To prevent foreign substances, such as mud, dirt, sand and the like from entering into the hollow channels of the spokes, spoke covering members 28 are provided and are adapted to fit against the inboard side walls of each spoke, said cover members also serving as an anchor for the bolts 25. At their radial inner ends, the members 28 fit snugly against the brake drum l5 and together with the latter provide a complete closure for the open channels of the spokes. It will be understood that the members 28 could be made in the form of projections welded or otherwise secured to the brake drum.
To complete the symmetrical contour of the wheel and to close off the hollow central nave area 7, a shell member 29 formed with an annual peripheral wall 29a is telescoped into the central cup shaped chamber 7 in engagement with the transverse ledge or wall 8 and is preferably secured to said wall by means of rivets or like members 30. At its outboard side, the shell member 29 is given a substantially frustroconical shape, and on the extreme outer end of said shell member a cap 31 is frictionally engaged.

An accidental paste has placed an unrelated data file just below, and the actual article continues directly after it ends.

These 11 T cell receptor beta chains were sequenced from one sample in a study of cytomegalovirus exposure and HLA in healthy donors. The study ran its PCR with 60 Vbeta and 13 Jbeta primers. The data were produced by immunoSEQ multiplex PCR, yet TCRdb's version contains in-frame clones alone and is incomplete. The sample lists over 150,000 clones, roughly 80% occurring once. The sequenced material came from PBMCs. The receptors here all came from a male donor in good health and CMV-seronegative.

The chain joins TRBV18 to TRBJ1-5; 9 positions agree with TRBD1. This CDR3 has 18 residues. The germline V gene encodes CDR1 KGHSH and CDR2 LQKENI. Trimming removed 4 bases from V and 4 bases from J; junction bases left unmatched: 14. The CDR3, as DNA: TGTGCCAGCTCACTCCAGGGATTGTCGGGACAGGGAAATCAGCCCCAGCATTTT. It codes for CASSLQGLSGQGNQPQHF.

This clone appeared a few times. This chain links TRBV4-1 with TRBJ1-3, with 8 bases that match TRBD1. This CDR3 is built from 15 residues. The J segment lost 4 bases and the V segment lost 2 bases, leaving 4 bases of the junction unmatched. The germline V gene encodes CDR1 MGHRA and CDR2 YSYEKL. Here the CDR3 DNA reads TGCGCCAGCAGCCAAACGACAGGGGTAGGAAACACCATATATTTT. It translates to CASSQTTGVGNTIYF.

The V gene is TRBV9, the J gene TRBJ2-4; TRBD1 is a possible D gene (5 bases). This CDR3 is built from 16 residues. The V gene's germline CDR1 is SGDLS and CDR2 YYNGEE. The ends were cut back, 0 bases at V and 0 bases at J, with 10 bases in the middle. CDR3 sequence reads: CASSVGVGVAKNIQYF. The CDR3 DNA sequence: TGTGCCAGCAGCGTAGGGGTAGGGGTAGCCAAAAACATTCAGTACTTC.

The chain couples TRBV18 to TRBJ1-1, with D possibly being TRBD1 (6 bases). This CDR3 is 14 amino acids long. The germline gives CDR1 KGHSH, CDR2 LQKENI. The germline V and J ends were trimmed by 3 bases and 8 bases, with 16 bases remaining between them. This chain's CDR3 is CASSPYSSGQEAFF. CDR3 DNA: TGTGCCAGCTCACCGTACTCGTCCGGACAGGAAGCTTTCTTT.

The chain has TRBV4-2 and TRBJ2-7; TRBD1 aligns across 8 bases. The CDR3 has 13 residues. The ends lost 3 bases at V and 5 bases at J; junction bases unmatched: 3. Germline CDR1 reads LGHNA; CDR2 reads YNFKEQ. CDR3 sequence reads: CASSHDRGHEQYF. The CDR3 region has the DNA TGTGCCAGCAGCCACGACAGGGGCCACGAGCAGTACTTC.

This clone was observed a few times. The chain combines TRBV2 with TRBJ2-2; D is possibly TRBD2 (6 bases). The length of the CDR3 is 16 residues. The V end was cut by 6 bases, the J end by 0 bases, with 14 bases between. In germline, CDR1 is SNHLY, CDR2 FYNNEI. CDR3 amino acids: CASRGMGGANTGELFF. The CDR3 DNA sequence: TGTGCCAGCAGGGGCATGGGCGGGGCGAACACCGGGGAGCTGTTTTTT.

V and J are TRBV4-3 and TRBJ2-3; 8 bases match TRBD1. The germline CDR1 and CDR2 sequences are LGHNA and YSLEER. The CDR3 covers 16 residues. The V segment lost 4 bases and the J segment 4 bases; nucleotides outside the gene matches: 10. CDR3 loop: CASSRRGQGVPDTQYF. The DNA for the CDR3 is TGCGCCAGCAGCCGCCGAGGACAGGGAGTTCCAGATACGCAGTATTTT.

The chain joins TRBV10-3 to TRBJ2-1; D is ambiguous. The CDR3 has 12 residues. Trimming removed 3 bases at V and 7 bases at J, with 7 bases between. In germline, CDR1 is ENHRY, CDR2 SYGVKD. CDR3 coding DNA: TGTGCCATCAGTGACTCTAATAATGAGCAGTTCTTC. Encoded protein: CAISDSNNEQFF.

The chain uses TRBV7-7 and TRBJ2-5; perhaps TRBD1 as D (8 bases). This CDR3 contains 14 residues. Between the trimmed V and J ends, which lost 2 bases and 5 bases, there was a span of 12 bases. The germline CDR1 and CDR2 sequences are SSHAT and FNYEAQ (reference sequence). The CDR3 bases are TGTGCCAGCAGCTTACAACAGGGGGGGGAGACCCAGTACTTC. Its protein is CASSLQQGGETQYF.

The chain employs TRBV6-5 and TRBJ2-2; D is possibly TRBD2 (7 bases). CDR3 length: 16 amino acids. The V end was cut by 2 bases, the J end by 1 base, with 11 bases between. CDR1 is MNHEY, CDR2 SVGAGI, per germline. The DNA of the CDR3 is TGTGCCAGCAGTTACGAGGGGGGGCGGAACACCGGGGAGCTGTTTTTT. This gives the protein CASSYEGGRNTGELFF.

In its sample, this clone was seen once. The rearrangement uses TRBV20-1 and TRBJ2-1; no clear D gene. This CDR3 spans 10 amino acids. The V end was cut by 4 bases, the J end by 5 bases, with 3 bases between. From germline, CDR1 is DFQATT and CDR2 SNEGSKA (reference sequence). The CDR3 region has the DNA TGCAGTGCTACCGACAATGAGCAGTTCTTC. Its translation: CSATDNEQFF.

From the foregoing, it will be seen that I have provided a wheel having a central or nave construction which permits the use of a spider member embodying a minimum amount of metal and having relatively short artillery type spokes following the modern trend of design, and due to the fact that a minimum amount of metal may be employed in the spider member, the weight of the wheel may be readily reduced to a point where it can be used for a light duty or passenger vehicle without sacrificing the strength necessary to permit the wheel to withstand road service. Since the spokes are also hollow, the wheel as a whole is ventilated throughout, with the result that heat generated by friction when in service on the road is rapidly dissipated. When viewed from the exterior, the wheel presents an attractive appearance and has symmetrical lines.